Schoolgirls experience maiko culture in Yamagata event

The Yomiuri Shimbun
High school students in maiko attire walk in Yamagata City on May 21.

YAMAGATA — High school students in maiko costumes strolled through the center of Yamagata City on May 21 in an event that let them try on the attire of apprentice geisha.

Geisha culture in Yamagata began after the Meiji Restoration in the 19th century when the last feudal retainer of the domain established a ryotei Japanese-style restaurant. It was highly praised by writers, artists and important figures in the political and business world. Over time, however, the number of ryotei and geisha gradually diminished, and the culture faced a crisis of survival.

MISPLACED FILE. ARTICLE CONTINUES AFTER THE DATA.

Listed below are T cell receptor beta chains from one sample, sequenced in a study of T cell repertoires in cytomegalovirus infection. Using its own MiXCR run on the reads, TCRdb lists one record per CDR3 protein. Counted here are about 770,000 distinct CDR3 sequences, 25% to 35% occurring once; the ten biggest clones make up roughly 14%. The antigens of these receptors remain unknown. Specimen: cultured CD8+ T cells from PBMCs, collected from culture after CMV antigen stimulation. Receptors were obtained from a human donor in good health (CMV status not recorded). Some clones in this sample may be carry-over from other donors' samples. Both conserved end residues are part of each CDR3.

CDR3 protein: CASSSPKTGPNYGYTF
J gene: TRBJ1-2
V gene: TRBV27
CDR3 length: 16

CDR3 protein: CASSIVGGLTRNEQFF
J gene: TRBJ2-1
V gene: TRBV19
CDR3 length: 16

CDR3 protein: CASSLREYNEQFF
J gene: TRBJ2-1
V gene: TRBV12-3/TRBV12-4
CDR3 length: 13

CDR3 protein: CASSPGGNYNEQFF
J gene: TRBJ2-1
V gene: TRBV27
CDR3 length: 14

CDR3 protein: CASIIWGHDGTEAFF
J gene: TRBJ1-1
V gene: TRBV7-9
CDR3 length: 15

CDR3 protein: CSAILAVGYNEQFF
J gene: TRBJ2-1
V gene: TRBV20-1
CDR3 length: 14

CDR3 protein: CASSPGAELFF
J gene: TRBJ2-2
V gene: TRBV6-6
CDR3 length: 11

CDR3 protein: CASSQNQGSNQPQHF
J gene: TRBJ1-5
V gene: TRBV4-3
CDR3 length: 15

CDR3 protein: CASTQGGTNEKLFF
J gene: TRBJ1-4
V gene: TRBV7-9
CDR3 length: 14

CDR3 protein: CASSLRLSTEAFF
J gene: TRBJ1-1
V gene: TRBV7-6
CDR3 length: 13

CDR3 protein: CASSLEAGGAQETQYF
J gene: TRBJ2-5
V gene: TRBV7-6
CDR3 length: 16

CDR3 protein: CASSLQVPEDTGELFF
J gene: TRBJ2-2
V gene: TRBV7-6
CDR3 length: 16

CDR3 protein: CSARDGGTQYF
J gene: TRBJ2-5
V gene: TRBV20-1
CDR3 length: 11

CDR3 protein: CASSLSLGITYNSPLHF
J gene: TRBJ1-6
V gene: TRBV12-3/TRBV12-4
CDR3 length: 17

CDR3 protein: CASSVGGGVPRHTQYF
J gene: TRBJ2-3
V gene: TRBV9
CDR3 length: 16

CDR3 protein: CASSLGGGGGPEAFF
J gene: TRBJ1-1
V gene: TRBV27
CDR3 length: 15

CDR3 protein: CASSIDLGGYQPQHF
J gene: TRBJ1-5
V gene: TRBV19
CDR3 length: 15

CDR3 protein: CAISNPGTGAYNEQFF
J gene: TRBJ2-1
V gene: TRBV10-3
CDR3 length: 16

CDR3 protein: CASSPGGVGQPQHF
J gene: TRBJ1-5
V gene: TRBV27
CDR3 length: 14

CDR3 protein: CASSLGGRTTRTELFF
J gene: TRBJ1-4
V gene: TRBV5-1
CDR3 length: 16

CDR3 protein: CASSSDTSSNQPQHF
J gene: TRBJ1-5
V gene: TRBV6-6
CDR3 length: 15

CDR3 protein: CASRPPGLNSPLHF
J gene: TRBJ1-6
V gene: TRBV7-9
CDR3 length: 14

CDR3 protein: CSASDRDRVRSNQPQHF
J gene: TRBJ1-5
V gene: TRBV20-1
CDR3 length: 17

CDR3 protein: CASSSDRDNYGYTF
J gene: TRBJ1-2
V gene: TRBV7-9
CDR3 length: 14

The Yamagata traditional performing arts promotion group, which trains maiko, started the event in 2020 for high school students in the prefecture to raise interest in the traditional culture. Three participants from the city joined the event on that day.

Getting dressed up and applying white makeup, the three put on wigs that weigh about 1 kilogram, received instruction in maiko behavior — such as not showing their teeth when smiling — and then walked around the city. They took pictures with passersby.

“I had a great time,” said Mai Nishida, a second-year student at Yamagata Nishi High School who is interested in traditional Japanese culture and was looking forward to the makeover. “My interest in maiko grew more through the event.”

Her mother, Yuko, 57, took many photos of her daughter as they went on their walk.

“She’s so beautiful. It became a good memory for my family,” Yuko said.